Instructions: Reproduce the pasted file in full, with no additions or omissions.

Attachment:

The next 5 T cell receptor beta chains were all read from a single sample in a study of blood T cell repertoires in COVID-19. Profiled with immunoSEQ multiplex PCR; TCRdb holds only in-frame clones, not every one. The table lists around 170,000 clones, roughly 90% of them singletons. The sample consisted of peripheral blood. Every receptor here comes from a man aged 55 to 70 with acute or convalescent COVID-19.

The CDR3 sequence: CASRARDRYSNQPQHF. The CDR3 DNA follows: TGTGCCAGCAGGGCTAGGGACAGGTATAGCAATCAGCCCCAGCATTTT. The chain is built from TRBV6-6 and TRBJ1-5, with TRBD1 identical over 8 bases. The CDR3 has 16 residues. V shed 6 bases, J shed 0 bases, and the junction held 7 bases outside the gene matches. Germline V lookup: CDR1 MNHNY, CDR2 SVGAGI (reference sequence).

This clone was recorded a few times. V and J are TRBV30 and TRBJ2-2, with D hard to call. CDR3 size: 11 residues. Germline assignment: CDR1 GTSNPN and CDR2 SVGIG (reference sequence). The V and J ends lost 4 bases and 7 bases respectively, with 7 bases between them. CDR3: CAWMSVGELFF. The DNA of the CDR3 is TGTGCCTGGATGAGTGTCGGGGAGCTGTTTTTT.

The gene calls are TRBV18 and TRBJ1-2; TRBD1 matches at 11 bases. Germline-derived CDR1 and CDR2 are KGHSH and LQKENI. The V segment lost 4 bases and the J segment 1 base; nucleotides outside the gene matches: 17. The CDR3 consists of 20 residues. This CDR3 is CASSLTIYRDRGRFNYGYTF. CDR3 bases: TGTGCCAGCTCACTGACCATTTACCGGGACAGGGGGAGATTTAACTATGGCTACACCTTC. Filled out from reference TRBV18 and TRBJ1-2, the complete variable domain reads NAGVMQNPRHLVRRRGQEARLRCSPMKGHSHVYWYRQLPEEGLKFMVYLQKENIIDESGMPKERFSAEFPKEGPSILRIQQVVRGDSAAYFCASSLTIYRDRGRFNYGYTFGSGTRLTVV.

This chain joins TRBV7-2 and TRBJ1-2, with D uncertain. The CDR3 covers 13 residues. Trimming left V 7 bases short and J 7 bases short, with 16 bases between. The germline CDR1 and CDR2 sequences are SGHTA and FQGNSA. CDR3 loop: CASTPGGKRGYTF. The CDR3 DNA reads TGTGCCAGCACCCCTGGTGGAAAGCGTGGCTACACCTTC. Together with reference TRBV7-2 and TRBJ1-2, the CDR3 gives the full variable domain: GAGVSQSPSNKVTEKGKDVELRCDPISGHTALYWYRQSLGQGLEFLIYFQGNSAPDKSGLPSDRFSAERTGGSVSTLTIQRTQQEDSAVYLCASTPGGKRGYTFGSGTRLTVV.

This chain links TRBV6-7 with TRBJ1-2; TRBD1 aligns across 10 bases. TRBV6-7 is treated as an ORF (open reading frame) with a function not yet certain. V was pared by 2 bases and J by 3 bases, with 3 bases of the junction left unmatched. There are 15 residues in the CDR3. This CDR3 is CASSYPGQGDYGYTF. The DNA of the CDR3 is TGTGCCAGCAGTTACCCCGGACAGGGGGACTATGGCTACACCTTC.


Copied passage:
The next 5 T cell receptor beta chains were all read from a single sample in a study of blood T cell repertoires in COVID-19. Profiled with immunoSEQ multiplex PCR; TCRdb holds only in-frame clones, not every one. The table lists around 170,000 clones, roughly 90% of them singletons. The sample consisted of peripheral blood. Every receptor here comes from a man aged 55 to 70 with acute or convalescent COVID-19.

The CDR3 sequence: CASRARDRYSNQPQHF. The CDR3 DNA follows: TGTGCCAGCAGGGCTAGGGACAGGTATAGCAATCAGCCCCAGCATTTT. The chain is built from TRBV6-6 and TRBJ1-5, with TRBD1 identical over 8 bases. The CDR3 has 16 residues. V shed 6 bases, J shed 0 bases, and the junction held 7 bases outside the gene matches. Germline V lookup: CDR1 MNHNY, CDR2 SVGAGI (reference sequence).

This clone was recorded a few times. V and J are TRBV30 and TRBJ2-2, with D hard to call. CDR3 size: 11 residues. Germline assignment: CDR1 GTSNPN and CDR2 SVGIG (reference sequence). The V and J ends lost 4 bases and 7 bases respectively, with 7 bases between them. CDR3: CAWMSVGELFF. The DNA of the CDR3 is TGTGCCTGGATGAGTGTCGGGGAGCTGTTTTTT.

The gene calls are TRBV18 and TRBJ1-2; TRBD1 matches at 11 bases. Germline-derived CDR1 and CDR2 are KGHSH and LQKENI. The V segment lost 4 bases and the J segment 1 base; nucleotides outside the gene matches: 17. The CDR3 consists of 20 residues. This CDR3 is CASSLTIYRDRGRFNYGYTF. CDR3 bases: TGTGCCAGCTCACTGACCATTTACCGGGACAGGGGGAGATTTAACTATGGCTACACCTTC. Filled out from reference TRBV18 and TRBJ1-2, the complete variable domain reads NAGVMQNPRHLVRRRGQEARLRCSPMKGHSHVYWYRQLPEEGLKFMVYLQKENIIDESGMPKERFSAEFPKEGPSILRIQQVVRGDSAAYFCASSLTIYRDRGRFNYGYTFGSGTRLTVV.

This chain joins TRBV7-2 and TRBJ1-2, with D uncertain. The CDR3 covers 13 residues. Trimming left V 7 bases short and J 7 bases short, with 16 bases between. The germline CDR1 and CDR2 sequences are SGHTA and FQGNSA. CDR3 loop: CASTPGGKRGYTF. The CDR3 DNA reads TGTGCCAGCACCCCTGGTGGAAAGCGTGGCTACACCTTC. Together with reference TRBV7-2 and TRBJ1-2, the CDR3 gives the full variable domain: GAGVSQSPSNKVTEKGKDVELRCDPISGHTALYWYRQSLGQGLEFLIYFQGNSAPDKSGLPSDRFSAERTGGSVSTLTIQRTQQEDSAVYLCASTPGGKRGYTFGSGTRLTVV.

This chain links TRBV6-7 with TRBJ1-2; TRBD1 aligns across 10 bases. TRBV6-7 is treated as an ORF (open reading frame) with a function not yet certain. V was pared by 2 bases and J by 3 bases, with 3 bases of the junction left unmatched. There are 15 residues in the CDR3. This CDR3 is CASSYPGQGDYGYTF. The DNA of the CDR3 is TGTGCCAGCAGTTACCCCGGACAGGGGGACTATGGCTACACCTTC.